Bell, Ronald | Death notice |


Dr. Ronald “Ronnie” H. Bell, 89, passed away peacefully on December 22, 2021.

Longtime Clevelander, Ronnie was born on January 22, 1932 to Molly and Dr. Julius Bell. He graduated from Shaker Heights High School, attended the University of Miami in Ohio, and completed his vocational training at the Western Reserve University School of Dentistry, class of 1953. After his residency, he served in the United States Army. , in Fort Bragg, North Carolina, from 1957 to 1959.

Known to everyone as Ronnie, he set his sights on Diane “Dinny” Bell in high school. In fact, he couldn’t remember a time when he didn’t know her. Their families shared common ground – his father, Julius, and Dinny’s father, Harry Levitt, were both dentists in Cleveland. Ronnie married the love of his life in August 1954 and they were married for 64 years until Dinny’s death in 2018. Their first two children, Douglas and Lisa, were born while Ronnie was stationed at Fort Bragg , and after their return to Shaker Heights. to set up their home and an oral surgery practice, the family grew to include Carolyn and John.

Ronnie’s career as an oral surgeon spanned 45 years. He practiced in private practice for 15 years, before partnering with his lifelong friend, Dr. Ken Callahan, for two decades. Then Ronnie joined the practice of Dr. Scott Alperin to pursue the practice of oral surgery. Although he retired in 2007, he did not go out of business. He spent several years as a mobile dentist, traveling to schools up to 100 miles away to perform dental examinations on children. During his career, Ronnie has served as President of the Cleveland Dental Society and the Alpha Omega Dental Fraternity and has served as Chief of Staff at Suburban, Marymount and Bedford Hospitals.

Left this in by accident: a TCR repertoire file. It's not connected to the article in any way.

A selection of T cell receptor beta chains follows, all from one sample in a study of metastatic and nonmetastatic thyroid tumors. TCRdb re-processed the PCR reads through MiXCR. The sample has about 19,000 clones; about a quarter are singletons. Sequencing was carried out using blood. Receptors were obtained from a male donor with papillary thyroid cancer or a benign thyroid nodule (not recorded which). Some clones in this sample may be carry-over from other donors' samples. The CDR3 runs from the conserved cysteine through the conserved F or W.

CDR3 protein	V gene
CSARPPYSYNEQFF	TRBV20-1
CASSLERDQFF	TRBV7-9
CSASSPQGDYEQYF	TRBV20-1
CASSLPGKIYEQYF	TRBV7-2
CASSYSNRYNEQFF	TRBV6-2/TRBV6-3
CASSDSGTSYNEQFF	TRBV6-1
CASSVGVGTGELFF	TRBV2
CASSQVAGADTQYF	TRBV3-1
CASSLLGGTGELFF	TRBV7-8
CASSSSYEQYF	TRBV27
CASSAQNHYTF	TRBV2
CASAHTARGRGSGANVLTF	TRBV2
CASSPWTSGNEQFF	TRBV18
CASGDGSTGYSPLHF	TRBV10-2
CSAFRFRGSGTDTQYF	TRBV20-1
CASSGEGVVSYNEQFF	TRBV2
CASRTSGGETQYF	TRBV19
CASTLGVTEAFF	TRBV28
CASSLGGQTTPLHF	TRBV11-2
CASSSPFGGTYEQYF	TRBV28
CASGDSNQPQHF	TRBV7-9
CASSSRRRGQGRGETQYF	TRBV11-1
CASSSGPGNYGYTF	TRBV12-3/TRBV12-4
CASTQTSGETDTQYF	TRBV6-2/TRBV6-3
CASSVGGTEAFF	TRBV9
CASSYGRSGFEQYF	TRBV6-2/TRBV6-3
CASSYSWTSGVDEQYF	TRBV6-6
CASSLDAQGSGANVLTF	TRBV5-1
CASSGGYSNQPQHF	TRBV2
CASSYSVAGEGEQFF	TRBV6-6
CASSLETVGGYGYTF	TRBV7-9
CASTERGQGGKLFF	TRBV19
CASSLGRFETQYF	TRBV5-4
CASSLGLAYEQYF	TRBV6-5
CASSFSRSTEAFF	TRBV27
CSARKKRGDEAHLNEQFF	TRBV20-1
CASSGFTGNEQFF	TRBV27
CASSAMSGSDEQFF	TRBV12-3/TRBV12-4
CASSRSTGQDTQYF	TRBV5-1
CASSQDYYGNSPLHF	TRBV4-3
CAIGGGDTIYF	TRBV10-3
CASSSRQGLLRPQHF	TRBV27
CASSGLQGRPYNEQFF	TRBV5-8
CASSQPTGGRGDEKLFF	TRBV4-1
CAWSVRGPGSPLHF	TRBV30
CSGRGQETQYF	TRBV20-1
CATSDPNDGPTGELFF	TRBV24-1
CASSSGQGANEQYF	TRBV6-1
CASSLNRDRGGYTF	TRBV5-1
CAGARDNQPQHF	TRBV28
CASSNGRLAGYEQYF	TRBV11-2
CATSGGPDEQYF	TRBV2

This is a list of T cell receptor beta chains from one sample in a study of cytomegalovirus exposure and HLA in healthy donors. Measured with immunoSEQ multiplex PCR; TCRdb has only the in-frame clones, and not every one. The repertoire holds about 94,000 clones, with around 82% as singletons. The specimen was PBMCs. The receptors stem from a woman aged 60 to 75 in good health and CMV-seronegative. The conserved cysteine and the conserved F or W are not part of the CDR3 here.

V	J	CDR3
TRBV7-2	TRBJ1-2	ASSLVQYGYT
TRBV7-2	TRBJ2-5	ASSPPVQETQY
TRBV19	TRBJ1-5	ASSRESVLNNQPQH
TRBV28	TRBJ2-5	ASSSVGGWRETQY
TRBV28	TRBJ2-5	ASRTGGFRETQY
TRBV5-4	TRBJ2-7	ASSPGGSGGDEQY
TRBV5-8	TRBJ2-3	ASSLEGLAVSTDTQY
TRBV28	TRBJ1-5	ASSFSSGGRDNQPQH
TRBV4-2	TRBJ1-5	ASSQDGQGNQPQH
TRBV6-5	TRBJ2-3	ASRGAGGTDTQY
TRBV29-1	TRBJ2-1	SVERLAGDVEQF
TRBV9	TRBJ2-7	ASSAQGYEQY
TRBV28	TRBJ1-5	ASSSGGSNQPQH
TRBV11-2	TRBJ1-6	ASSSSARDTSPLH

Dr Bell was undoubtedly a dentist, but Ronnie was much more. He truly embraced life (as he has kissed most of everyone he has met) and immersed himself in art, music, and travel. He and Dinny almost always had bags in their suitcases and passports on hand to explore the world – Japan, Alaska, Pakistan, Israel, the Galapagos and beyond. When the family was young, the Bell station wagon was loaded for road trips across the country. Ronnie was convinced that his children needed to see the beautiful United States of America before venturing abroad. So he took them on six-week trips in 1974 and 1975, visiting countless states and national parks. They went downhill skiing in Vermont, upstate New York and Colorado in the spring, and on his 50th birthday he took the whole family cross-country skiing in the frigid Arctic Circle. And canoe trips to distant waters (complete with camping and the famous Ronnie Power Plant Eggs) were common Bell family adventures.